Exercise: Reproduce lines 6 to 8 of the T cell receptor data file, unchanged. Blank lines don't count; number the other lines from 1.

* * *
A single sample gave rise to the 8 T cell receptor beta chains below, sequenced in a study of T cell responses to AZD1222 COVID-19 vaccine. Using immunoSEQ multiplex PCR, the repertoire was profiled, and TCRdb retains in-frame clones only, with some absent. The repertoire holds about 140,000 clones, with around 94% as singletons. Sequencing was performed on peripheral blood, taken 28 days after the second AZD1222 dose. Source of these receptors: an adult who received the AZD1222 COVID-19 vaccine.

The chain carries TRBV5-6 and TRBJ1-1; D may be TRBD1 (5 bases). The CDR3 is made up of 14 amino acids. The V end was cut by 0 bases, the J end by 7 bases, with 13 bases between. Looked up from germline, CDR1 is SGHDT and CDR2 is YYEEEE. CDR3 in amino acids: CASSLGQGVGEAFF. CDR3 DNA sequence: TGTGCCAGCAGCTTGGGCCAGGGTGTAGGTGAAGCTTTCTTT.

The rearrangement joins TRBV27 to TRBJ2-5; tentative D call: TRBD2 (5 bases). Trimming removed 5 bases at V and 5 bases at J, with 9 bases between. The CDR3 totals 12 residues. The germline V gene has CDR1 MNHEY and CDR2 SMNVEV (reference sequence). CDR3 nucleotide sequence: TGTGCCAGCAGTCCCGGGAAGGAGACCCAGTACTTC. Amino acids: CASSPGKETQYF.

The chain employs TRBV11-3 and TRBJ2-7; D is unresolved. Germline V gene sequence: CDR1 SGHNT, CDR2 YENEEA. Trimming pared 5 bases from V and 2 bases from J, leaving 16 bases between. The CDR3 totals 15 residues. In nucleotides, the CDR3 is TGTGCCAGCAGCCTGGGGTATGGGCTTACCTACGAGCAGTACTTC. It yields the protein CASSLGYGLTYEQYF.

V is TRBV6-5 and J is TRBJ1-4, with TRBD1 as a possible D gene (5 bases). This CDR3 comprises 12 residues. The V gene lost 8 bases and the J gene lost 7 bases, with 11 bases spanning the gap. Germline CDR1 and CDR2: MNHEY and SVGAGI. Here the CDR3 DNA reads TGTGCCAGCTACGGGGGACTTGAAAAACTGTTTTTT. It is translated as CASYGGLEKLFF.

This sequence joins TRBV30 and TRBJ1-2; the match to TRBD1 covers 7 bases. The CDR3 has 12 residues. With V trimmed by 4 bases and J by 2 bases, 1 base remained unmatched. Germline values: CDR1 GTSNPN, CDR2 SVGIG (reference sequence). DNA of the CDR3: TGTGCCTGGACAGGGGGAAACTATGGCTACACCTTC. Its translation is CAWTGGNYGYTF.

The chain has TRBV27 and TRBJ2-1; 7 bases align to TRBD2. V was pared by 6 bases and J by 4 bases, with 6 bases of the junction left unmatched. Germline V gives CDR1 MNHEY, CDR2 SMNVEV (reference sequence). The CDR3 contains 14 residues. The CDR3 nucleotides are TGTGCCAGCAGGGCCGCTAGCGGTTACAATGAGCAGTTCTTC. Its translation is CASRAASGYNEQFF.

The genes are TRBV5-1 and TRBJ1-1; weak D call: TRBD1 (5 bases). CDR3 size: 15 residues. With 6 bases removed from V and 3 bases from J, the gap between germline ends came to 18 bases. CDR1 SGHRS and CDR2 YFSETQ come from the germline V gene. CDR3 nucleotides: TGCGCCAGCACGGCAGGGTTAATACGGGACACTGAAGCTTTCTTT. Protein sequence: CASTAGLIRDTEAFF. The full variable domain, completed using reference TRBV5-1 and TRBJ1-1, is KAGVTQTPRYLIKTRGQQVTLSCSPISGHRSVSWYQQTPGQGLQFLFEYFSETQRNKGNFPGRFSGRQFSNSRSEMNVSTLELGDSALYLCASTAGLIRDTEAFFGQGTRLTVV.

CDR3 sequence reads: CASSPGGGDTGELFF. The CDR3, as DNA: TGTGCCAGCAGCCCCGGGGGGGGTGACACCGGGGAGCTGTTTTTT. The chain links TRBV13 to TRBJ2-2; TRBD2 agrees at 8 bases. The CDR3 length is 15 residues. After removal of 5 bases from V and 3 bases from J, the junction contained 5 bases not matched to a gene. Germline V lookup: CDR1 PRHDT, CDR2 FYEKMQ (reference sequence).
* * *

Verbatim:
This sequence joins TRBV30 and TRBJ1-2; the match to TRBD1 covers 7 bases. The CDR3 has 12 residues. With V trimmed by 4 bases and J by 2 bases, 1 base remained unmatched. Germline values: CDR1 GTSNPN, CDR2 SVGIG (reference sequence). DNA of the CDR3: TGTGCCTGGACAGGGGGAAACTATGGCTACACCTTC. Its translation is CAWTGGNYGYTF.

The chain has TRBV27 and TRBJ2-1; 7 bases align to TRBD2. V was pared by 6 bases and J by 4 bases, with 6 bases of the junction left unmatched. Germline V gives CDR1 MNHEY, CDR2 SMNVEV (reference sequence). The CDR3 contains 14 residues. The CDR3 nucleotides are TGTGCCAGCAGGGCCGCTAGCGGTTACAATGAGCAGTTCTTC. Its translation is CASRAASGYNEQFF.

The genes are TRBV5-1 and TRBJ1-1; weak D call: TRBD1 (5 bases). CDR3 size: 15 residues. With 6 bases removed from V and 3 bases from J, the gap between germline ends came to 18 bases. CDR1 SGHRS and CDR2 YFSETQ come from the germline V gene. CDR3 nucleotides: TGCGCCAGCACGGCAGGGTTAATACGGGACACTGAAGCTTTCTTT. Protein sequence: CASTAGLIRDTEAFF. The full variable domain, completed using reference TRBV5-1 and TRBJ1-1, is KAGVTQTPRYLIKTRGQQVTLSCSPISGHRSVSWYQQTPGQGLQFLFEYFSETQRNKGNFPGRFSGRQFSNSRSEMNVSTLELGDSALYLCASTAGLIRDTEAFFGQGTRLTVV.